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Illinois Water Conference Oct. 14-15

Published September 2, 2014
Water drop

URBANA, Ill. - Researchers, agency personnel, and students from across Illinois will come together in October to present the latest research on issues affecting the state’s water resources and systems during the 2014 Illinois Water Conference. Held Oct. 14-15 at the Illini Union at the University of Illinois, the conference will feature sessions on key issues, such as monitoring, climate change, and emerging contaminants. 

The biennial conference, hosted by the Illinois Water Resource Center (IWRC), will kick off with a panel discussion on the Illinois Nutrient Loss Reduction Strategy, which will be presented to the U.S. Environmental Protection Agency later this fall after a public comment period. Representatives from the Illinois Environmental Protection Agency, the Illinois Department of Agriculture, and the Illinois Farm Bureau will introduce nutrient management practices laid out in the strategy for both point and non-point sources and discuss how they will help improve local water quality and address hypoxic conditions in the Gulf of Mexico.

In addition to plenary and technical sessions, the conference will include a student poster session where undergraduate and graduate researchers will be available to answer questions and discuss their work one-on-one. Student attendees interested in water resource careers can also attend a career panel on Oct. 15 to learn more about careers in engineering, biology, planning, and public outreach.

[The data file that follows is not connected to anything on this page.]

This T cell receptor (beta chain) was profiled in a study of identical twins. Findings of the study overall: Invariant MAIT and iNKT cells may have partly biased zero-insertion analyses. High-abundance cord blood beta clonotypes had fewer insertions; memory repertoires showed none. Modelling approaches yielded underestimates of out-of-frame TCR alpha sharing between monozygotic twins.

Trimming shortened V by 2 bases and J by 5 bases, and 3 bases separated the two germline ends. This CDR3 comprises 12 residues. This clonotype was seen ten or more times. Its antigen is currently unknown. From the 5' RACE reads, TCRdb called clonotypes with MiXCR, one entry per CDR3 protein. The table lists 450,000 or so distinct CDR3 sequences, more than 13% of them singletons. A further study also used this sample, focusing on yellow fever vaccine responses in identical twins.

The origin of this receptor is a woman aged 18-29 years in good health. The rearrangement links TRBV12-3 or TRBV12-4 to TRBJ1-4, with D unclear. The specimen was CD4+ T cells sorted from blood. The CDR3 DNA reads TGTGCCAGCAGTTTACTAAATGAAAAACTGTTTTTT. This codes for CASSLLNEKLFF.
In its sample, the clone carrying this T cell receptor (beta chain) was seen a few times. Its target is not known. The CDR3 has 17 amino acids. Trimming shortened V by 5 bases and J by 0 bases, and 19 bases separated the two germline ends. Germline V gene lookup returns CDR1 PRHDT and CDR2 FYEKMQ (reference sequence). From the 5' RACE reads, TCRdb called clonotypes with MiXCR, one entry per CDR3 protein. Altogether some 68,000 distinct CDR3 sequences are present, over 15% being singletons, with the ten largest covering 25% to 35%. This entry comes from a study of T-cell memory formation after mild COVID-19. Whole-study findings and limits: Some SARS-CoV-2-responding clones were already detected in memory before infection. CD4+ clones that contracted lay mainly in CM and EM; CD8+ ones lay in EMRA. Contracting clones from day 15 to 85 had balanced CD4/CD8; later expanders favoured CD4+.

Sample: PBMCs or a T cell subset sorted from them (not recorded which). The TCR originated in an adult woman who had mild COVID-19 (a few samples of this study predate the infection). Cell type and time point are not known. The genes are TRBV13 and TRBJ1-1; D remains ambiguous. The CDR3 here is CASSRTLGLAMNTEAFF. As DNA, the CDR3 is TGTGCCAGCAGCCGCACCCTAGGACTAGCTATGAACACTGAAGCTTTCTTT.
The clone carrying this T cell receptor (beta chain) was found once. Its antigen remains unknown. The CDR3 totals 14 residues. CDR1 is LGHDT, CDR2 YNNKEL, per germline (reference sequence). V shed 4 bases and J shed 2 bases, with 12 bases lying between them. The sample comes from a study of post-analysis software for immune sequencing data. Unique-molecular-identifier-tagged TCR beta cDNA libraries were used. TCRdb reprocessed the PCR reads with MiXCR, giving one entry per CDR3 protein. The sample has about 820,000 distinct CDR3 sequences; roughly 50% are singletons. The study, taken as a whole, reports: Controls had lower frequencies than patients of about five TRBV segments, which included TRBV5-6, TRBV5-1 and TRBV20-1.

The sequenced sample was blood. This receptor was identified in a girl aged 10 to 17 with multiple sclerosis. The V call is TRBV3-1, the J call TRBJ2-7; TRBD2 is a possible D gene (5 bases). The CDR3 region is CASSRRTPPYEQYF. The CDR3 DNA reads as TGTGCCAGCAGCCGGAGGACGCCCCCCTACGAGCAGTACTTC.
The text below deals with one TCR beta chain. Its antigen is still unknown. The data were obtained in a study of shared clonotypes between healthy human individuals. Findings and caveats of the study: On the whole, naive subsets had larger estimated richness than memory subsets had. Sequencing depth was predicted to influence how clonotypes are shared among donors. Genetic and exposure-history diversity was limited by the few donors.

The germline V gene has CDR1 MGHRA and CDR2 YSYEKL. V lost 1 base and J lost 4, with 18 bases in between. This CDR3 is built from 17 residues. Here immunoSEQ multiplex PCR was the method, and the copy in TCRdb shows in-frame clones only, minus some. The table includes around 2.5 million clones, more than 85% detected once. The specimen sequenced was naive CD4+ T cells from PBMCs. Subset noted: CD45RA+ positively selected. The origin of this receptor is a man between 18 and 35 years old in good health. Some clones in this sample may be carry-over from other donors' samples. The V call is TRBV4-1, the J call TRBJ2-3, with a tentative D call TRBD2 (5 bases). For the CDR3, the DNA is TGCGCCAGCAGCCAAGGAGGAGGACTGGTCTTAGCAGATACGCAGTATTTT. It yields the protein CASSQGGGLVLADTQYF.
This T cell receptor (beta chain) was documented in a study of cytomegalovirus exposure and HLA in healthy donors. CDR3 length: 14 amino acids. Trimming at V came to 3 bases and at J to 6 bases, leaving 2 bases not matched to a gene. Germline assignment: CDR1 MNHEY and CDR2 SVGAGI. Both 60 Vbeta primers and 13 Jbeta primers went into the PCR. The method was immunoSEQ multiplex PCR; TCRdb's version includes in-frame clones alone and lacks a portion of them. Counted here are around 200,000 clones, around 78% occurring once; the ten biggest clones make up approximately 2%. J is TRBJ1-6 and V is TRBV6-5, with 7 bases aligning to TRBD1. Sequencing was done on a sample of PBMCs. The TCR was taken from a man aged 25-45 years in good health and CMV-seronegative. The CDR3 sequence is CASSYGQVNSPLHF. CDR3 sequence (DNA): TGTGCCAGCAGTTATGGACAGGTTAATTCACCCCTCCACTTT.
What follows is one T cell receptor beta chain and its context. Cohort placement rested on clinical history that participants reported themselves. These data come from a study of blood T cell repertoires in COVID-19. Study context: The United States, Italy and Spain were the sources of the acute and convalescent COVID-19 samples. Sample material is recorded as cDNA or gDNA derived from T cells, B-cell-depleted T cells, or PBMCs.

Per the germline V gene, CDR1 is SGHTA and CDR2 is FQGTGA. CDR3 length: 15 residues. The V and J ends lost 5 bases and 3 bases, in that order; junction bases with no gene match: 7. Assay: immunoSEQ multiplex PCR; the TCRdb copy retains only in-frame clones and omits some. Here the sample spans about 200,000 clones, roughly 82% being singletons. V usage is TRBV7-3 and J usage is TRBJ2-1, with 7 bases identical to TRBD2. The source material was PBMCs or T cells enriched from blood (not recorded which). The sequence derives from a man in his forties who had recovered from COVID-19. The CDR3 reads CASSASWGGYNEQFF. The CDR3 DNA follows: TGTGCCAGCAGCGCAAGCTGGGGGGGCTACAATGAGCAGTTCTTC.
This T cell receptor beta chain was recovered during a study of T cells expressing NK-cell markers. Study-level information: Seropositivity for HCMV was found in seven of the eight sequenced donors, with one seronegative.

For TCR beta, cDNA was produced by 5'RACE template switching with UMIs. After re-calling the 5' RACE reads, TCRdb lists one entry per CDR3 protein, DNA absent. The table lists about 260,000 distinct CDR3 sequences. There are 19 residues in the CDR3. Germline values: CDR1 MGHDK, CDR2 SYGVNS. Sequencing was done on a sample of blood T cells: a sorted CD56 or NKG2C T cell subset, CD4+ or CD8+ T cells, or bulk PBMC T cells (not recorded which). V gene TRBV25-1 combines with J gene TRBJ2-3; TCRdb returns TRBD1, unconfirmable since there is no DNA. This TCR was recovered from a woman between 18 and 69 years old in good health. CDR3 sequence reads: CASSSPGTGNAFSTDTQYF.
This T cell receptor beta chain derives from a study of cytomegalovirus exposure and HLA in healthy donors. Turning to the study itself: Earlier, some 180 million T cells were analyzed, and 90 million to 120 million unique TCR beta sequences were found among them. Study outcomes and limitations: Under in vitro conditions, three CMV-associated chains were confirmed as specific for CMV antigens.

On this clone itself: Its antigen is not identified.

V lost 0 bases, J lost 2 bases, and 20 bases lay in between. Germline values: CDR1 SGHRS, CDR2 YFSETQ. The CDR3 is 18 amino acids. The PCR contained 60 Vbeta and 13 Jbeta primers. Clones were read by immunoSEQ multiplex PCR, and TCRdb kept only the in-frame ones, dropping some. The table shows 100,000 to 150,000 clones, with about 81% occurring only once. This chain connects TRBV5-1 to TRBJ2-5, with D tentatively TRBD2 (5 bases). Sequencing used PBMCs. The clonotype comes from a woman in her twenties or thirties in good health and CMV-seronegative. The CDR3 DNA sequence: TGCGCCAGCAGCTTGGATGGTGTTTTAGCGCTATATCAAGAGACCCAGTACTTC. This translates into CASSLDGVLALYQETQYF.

Participants are also invited to the Illinois Water Resource Center 50th Anniversary Dinner on Oct. 14. The event celebrates IWRC’s ongoing efforts to overcome water resource challenges through improved research, outreach, and education. 

For more information and to register, visit An early registration discount is available through Sept. 15. Students are encouraged to apply for scholarship funding. Particular consideration will be given to students presenting posters.

Illinois Water 2014 is sponsored by Illinois-Indiana Sea Grant, the Illinois Chapter for the American Water Resources Association, the Illinois Farm Bureau, the Illinois State Water Survey, the Illinois State Geological Survey, the U.S. Geological Survey, the Illinois Water Authority Association, the Environmental Hydrology and Hydraulic Engineering Program at the University of Illinois, and Illinois EPA.



Rebuilding U.S. animal industries

Published September 2, 2014

URBANA, Ill. – According to Purdue University Extension economist Chris Hurt, in 2007 meat consumption per person in the U.S. was 219 pounds for the big four: beef, pork, chicken, and turkey. Current USDA estimates for this year are down to 199 pounds per person, nearly a 10 percent decrease in seven years. Out of the 20-pound total reduction, beef was down 11 pounds, pork was down 5 pounds, and chicken and turkey were down about 2 pounds each.  In percentage terms, consumption of beef has been down 17 percent, followed by 10 percent for both pork and turkey, and a more modest 3 percent for chicken.

The question Hurt asks is: Why would U.S. consumers be eating so much less meat?